In spite of its endlessly fascinating subject, this featherweight Mary J. Blige docu struggles to justify its Tribeca showcase.
Despite receiving a gala premiere and concert at the Tribeca Film Festival, “Mary J. Blige — The London Sessions” is essentially just a slightly gussied-up version of the types of “making of” featurettes that sometimes accompany deluxe album packages. Barely passing the 45-minute mark and shot in fuzzy black-and-white, the film is a purely promotional glimpse at the creation of Blige’s titular 13th studio album, which was released last fall to strong reviews and disappointing sales. Any time spent with Blige’s epochal voice and infectiously enthusiastic personality could never be unpleasant, but Sam Wrench’s featherweight docu struggles to justify its primetime showcase.
Taking place almost entirely in recording studios or the backseats of cabs, “The London Sessions” follows Blige for her brief stay in London, where she crossed paths with the likes of Sam Smith, Disclosure brothers Howard and Guy Lawrence, Emeli Sande and Rodney “Darkchild” Jerkins in an attempt to shake up her sound. The film is most interesting when it simply rolls camera during the sessions — a scene of Blige, Smith and producer Jimmy Napes wordlessly vocalizing along to the track that would become “Nobody But You” provides a rare peephole into the modern pop songwriting process — and least interesting when it tries to gesture toward becoming anything more than a straightforward fly-on-the-wall snapshot. (A scene in which Blige sits down for a heart-to-heart with Amy Winehouse’s father Mitch is awkward, as neither seems to have too much to say to the other.)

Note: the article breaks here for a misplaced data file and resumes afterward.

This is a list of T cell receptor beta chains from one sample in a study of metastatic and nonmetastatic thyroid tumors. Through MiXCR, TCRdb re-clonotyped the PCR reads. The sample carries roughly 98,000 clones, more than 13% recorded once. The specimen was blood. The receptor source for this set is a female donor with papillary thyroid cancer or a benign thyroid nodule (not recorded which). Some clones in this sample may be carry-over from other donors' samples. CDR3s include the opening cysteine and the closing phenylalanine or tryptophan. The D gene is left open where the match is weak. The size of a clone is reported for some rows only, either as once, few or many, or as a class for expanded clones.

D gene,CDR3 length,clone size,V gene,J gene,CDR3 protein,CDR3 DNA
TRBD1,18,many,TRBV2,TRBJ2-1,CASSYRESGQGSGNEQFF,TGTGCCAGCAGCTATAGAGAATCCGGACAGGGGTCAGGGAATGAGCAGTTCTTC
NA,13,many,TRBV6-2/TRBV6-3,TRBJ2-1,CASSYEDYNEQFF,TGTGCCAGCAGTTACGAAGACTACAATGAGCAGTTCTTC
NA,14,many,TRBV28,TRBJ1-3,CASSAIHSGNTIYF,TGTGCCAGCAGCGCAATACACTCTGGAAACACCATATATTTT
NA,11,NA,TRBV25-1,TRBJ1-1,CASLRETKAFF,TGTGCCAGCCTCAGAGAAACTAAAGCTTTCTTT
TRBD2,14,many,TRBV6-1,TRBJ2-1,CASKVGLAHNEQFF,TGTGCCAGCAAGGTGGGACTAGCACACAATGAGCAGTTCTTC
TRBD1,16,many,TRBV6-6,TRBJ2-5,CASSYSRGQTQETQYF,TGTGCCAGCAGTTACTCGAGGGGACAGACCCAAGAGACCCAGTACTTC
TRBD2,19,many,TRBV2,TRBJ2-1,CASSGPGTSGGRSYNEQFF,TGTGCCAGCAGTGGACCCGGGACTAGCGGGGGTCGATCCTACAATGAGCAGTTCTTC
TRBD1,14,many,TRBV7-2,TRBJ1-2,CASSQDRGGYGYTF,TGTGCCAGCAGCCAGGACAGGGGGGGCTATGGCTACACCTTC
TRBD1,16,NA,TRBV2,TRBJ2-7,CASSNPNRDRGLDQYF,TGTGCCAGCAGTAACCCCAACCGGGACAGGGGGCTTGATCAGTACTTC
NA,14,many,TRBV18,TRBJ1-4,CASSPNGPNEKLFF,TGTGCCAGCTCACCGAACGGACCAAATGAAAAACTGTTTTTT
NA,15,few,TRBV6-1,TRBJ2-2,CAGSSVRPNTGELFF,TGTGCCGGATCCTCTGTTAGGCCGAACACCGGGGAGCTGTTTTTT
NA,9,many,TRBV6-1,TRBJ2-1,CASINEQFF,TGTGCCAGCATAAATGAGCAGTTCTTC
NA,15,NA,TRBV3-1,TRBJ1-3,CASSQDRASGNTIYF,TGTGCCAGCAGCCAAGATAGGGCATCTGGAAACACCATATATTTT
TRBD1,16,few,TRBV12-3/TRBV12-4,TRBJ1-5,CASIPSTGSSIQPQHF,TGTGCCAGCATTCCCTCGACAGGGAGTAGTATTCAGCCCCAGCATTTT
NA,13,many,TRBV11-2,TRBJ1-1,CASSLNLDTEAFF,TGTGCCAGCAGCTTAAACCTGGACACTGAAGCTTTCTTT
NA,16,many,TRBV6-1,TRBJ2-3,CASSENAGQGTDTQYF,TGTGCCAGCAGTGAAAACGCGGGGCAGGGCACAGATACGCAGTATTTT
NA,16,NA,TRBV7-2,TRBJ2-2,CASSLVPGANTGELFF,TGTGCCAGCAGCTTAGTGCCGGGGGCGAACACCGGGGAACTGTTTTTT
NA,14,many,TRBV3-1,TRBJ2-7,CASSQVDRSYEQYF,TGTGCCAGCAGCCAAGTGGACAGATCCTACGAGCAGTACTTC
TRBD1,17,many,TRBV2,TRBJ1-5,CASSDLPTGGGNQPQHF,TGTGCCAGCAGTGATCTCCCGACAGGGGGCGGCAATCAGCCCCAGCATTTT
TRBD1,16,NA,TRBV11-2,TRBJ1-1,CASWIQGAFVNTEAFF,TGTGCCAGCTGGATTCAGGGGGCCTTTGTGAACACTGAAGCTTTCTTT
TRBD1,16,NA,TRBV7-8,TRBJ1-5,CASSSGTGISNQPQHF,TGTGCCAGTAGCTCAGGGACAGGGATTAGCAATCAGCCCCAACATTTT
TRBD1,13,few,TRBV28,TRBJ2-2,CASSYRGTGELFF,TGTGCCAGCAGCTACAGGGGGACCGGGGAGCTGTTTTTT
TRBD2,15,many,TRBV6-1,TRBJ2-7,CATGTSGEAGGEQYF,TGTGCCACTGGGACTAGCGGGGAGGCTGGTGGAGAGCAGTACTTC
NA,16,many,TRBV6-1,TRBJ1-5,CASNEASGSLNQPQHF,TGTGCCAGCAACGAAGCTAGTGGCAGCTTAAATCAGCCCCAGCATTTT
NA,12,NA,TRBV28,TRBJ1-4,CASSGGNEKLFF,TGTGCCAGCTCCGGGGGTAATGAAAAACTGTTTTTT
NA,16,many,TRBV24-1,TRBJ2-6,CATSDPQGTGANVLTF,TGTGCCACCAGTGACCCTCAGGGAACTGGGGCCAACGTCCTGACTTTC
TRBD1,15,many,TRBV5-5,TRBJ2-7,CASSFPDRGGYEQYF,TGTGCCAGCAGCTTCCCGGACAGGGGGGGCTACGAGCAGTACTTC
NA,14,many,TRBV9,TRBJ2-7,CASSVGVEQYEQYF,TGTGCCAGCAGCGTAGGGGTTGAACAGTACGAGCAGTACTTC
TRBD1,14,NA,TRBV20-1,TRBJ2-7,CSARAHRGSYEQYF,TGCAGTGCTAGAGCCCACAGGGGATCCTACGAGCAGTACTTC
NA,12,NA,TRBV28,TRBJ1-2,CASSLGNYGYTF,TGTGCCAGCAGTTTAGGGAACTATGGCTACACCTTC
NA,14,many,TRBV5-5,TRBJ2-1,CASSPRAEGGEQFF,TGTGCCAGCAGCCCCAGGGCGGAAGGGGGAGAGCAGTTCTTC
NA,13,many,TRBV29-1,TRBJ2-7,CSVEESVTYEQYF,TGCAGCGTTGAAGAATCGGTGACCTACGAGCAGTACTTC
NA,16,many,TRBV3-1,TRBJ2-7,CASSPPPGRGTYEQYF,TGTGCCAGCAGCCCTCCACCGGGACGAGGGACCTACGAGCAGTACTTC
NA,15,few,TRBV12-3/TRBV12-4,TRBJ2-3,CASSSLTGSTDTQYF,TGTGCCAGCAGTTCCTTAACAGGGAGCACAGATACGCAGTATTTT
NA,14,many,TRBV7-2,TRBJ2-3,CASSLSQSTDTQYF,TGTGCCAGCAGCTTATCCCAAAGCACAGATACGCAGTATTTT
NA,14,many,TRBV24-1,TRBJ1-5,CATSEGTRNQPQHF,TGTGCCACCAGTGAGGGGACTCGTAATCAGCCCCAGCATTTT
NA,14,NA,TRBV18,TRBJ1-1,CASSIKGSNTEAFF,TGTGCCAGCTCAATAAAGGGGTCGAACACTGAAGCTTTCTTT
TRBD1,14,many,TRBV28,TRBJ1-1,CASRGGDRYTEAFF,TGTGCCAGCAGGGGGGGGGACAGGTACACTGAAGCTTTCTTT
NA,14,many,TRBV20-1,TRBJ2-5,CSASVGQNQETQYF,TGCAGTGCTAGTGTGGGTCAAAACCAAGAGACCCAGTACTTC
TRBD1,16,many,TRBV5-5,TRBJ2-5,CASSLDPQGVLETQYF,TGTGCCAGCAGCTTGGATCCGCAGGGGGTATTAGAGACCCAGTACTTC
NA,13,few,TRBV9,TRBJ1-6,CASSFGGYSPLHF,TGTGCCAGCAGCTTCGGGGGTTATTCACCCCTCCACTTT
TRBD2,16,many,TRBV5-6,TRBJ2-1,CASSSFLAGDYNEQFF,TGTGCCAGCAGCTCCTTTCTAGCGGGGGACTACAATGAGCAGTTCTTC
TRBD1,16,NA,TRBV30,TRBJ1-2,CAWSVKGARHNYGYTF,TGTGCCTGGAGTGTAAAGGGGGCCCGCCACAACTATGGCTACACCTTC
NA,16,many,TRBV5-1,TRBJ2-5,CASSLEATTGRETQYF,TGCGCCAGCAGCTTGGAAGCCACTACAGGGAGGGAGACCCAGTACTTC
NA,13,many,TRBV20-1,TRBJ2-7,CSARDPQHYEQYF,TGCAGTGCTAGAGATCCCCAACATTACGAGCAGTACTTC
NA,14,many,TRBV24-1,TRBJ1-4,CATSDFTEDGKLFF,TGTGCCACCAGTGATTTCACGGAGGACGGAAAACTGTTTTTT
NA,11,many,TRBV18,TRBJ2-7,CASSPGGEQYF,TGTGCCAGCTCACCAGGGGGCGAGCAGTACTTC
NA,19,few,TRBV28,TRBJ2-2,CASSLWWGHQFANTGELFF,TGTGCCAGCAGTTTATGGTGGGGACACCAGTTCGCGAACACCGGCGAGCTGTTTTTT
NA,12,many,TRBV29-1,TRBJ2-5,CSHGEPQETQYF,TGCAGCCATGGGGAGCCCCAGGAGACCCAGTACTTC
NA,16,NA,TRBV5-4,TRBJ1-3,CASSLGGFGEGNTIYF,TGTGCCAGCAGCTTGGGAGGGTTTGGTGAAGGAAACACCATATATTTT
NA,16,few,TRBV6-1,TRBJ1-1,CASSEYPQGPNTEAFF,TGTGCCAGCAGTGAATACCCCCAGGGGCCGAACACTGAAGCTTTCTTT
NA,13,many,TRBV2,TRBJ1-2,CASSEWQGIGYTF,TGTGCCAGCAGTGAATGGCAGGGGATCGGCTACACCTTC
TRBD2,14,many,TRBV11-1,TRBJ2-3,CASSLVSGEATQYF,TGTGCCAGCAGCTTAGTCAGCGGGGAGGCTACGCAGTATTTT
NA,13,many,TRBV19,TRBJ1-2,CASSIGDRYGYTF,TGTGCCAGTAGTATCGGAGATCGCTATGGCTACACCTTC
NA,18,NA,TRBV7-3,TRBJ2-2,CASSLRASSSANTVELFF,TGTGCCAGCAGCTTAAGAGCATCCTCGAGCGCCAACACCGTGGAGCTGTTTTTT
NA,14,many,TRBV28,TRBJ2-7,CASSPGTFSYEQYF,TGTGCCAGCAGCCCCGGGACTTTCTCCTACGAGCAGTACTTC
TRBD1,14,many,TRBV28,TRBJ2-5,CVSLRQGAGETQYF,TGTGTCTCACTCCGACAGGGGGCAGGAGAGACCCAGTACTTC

R&B divas aren’t generally known for their wallflowerish reserve, but even within that cohort, Blige is notably heart-on-sleeve — her best album, 2005’s “The Breakthrough,” functions just as well as a surrogate therapy session as a dance-floor-filler — and her unabashed emotion occasionally gives this docu some weight. Breaking down in tears while working out a song with writer Sam Romans, Blige quickly apologizes: “I’m sorry, this is the first time I’ve cried … this week … in front of anyone.”
Given this sort of access to such an open-book performer, it’s all the more disappointing that the film never makes the most of the opportunity, or even attempts to contextualize her most recent work relative to her back catalog. (Nor do the songs themselves really get a chance to sing; the only time we see Blige do any full-throated belting for more than half a song comes over the closing credits.) There’s surely a fascinating film to be made about this eternally fascinating woman, who survived a tough childhood, bad relationships and addiction to become the greatest soul singer since Anita Baker, if not Aretha Franklin. But this surely isn’t it.